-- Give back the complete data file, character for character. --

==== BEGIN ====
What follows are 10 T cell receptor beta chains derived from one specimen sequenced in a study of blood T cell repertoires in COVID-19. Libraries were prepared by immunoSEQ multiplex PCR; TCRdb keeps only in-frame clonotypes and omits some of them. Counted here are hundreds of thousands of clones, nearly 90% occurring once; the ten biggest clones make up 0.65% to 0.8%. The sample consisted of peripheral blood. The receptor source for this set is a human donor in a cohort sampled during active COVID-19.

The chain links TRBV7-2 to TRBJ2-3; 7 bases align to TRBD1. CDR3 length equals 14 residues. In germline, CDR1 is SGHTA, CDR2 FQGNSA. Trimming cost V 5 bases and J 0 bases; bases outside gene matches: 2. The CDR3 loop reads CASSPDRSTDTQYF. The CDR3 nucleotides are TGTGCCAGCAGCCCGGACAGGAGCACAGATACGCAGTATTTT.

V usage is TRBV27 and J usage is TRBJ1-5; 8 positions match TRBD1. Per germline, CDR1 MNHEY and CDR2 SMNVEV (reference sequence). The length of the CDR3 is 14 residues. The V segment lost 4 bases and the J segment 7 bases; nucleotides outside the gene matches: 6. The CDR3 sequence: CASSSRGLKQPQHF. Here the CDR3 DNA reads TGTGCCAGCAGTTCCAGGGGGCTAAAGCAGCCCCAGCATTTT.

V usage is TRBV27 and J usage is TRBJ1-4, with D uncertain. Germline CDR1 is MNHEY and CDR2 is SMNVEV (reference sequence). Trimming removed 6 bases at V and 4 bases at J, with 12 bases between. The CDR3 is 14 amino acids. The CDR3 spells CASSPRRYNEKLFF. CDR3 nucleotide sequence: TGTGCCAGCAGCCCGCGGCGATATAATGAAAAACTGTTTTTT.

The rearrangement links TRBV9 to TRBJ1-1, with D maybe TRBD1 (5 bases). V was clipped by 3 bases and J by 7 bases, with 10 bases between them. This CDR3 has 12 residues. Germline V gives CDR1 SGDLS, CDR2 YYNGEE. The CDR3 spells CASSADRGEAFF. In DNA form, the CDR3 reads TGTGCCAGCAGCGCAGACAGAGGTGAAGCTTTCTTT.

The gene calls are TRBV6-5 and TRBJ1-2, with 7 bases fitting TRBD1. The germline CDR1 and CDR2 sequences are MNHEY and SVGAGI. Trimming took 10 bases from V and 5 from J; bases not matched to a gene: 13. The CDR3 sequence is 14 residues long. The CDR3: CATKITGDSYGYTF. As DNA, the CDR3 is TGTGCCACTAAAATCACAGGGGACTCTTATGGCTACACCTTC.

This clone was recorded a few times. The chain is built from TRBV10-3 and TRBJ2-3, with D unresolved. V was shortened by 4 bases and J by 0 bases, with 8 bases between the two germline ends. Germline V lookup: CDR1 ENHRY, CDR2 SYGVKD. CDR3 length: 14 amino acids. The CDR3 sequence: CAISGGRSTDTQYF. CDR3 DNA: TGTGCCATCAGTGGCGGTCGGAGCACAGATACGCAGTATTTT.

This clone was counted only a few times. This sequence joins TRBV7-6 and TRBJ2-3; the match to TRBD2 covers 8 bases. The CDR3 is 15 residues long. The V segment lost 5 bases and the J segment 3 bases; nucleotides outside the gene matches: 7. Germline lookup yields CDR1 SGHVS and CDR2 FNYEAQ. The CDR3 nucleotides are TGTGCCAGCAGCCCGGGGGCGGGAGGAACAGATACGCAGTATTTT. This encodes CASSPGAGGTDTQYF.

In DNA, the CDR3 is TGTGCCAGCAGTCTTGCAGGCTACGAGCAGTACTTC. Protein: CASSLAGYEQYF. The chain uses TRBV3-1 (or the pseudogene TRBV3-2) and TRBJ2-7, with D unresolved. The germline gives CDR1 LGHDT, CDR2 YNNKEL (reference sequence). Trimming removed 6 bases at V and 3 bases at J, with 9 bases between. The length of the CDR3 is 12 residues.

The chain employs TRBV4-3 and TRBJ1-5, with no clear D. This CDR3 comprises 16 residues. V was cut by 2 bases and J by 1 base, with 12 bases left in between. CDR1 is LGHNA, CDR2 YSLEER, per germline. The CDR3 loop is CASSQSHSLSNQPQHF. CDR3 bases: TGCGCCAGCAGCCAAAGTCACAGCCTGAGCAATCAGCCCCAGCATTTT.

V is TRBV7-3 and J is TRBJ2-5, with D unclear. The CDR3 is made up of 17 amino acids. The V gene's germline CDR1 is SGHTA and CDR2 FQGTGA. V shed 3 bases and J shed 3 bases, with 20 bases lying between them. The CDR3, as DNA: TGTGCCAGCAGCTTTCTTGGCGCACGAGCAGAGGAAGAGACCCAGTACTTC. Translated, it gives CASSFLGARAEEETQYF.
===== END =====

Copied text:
What follows are 10 T cell receptor beta chains derived from one specimen sequenced in a study of blood T cell repertoires in COVID-19. Libraries were prepared by immunoSEQ multiplex PCR; TCRdb keeps only in-frame clonotypes and omits some of them. Counted here are hundreds of thousands of clones, nearly 90% occurring once; the ten biggest clones make up 0.65% to 0.8%. The sample consisted of peripheral blood. The receptor source for this set is a human donor in a cohort sampled during active COVID-19.

The chain links TRBV7-2 to TRBJ2-3; 7 bases align to TRBD1. CDR3 length equals 14 residues. In germline, CDR1 is SGHTA, CDR2 FQGNSA. Trimming cost V 5 bases and J 0 bases; bases outside gene matches: 2. The CDR3 loop reads CASSPDRSTDTQYF. The CDR3 nucleotides are TGTGCCAGCAGCCCGGACAGGAGCACAGATACGCAGTATTTT.

V usage is TRBV27 and J usage is TRBJ1-5; 8 positions match TRBD1. Per germline, CDR1 MNHEY and CDR2 SMNVEV (reference sequence). The length of the CDR3 is 14 residues. The V segment lost 4 bases and the J segment 7 bases; nucleotides outside the gene matches: 6. The CDR3 sequence: CASSSRGLKQPQHF. Here the CDR3 DNA reads TGTGCCAGCAGTTCCAGGGGGCTAAAGCAGCCCCAGCATTTT.

V usage is TRBV27 and J usage is TRBJ1-4, with D uncertain. Germline CDR1 is MNHEY and CDR2 is SMNVEV (reference sequence). Trimming removed 6 bases at V and 4 bases at J, with 12 bases between. The CDR3 is 14 amino acids. The CDR3 spells CASSPRRYNEKLFF. CDR3 nucleotide sequence: TGTGCCAGCAGCCCGCGGCGATATAATGAAAAACTGTTTTTT.

The rearrangement links TRBV9 to TRBJ1-1, with D maybe TRBD1 (5 bases). V was clipped by 3 bases and J by 7 bases, with 10 bases between them. This CDR3 has 12 residues. Germline V gives CDR1 SGDLS, CDR2 YYNGEE. The CDR3 spells CASSADRGEAFF. In DNA form, the CDR3 reads TGTGCCAGCAGCGCAGACAGAGGTGAAGCTTTCTTT.

The gene calls are TRBV6-5 and TRBJ1-2, with 7 bases fitting TRBD1. The germline CDR1 and CDR2 sequences are MNHEY and SVGAGI. Trimming took 10 bases from V and 5 from J; bases not matched to a gene: 13. The CDR3 sequence is 14 residues long. The CDR3: CATKITGDSYGYTF. As DNA, the CDR3 is TGTGCCACTAAAATCACAGGGGACTCTTATGGCTACACCTTC.

This clone was recorded a few times. The chain is built from TRBV10-3 and TRBJ2-3, with D unresolved. V was shortened by 4 bases and J by 0 bases, with 8 bases between the two germline ends. Germline V lookup: CDR1 ENHRY, CDR2 SYGVKD. CDR3 length: 14 amino acids. The CDR3 sequence: CAISGGRSTDTQYF. CDR3 DNA: TGTGCCATCAGTGGCGGTCGGAGCACAGATACGCAGTATTTT.

This clone was counted only a few times. This sequence joins TRBV7-6 and TRBJ2-3; the match to TRBD2 covers 8 bases. The CDR3 is 15 residues long. The V segment lost 5 bases and the J segment 3 bases; nucleotides outside the gene matches: 7. Germline lookup yields CDR1 SGHVS and CDR2 FNYEAQ. The CDR3 nucleotides are TGTGCCAGCAGCCCGGGGGCGGGAGGAACAGATACGCAGTATTTT. This encodes CASSPGAGGTDTQYF.

In DNA, the CDR3 is TGTGCCAGCAGTCTTGCAGGCTACGAGCAGTACTTC. Protein: CASSLAGYEQYF. The chain uses TRBV3-1 (or the pseudogene TRBV3-2) and TRBJ2-7, with D unresolved. The germline gives CDR1 LGHDT, CDR2 YNNKEL (reference sequence). Trimming removed 6 bases at V and 3 bases at J, with 9 bases between. The length of the CDR3 is 12 residues.

The chain employs TRBV4-3 and TRBJ1-5, with no clear D. This CDR3 comprises 16 residues. V was cut by 2 bases and J by 1 base, with 12 bases left in between. CDR1 is LGHNA, CDR2 YSLEER, per germline. The CDR3 loop is CASSQSHSLSNQPQHF. CDR3 bases: TGCGCCAGCAGCCAAAGTCACAGCCTGAGCAATCAGCCCCAGCATTTT.

V is TRBV7-3 and J is TRBJ2-5, with D unclear. The CDR3 is made up of 17 amino acids. The V gene's germline CDR1 is SGHTA and CDR2 FQGTGA. V shed 3 bases and J shed 3 bases, with 20 bases lying between them. The CDR3, as DNA: TGTGCCAGCAGCTTTCTTGGCGCACGAGCAGAGGAAGAGACCCAGTACTTC. Translated, it gives CASSFLGARAEEETQYF.